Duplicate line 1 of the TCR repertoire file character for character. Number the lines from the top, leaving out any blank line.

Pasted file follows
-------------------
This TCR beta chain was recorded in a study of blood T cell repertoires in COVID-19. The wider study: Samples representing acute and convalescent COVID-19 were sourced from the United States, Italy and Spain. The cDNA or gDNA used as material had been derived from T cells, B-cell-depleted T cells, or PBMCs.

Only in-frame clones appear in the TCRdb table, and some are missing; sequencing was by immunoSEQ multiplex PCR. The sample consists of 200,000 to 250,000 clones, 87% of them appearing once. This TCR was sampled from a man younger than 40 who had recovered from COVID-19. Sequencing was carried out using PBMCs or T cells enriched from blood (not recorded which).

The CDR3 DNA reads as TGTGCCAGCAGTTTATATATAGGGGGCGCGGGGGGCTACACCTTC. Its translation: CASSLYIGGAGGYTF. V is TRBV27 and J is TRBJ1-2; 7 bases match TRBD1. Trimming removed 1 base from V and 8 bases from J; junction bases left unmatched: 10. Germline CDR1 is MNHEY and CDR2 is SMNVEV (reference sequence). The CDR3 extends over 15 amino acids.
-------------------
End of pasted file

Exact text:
This TCR beta chain was recorded in a study of blood T cell repertoires in COVID-19. The wider study: Samples representing acute and convalescent COVID-19 were sourced from the United States, Italy and Spain. The cDNA or gDNA used as material had been derived from T cells, B-cell-depleted T cells, or PBMCs.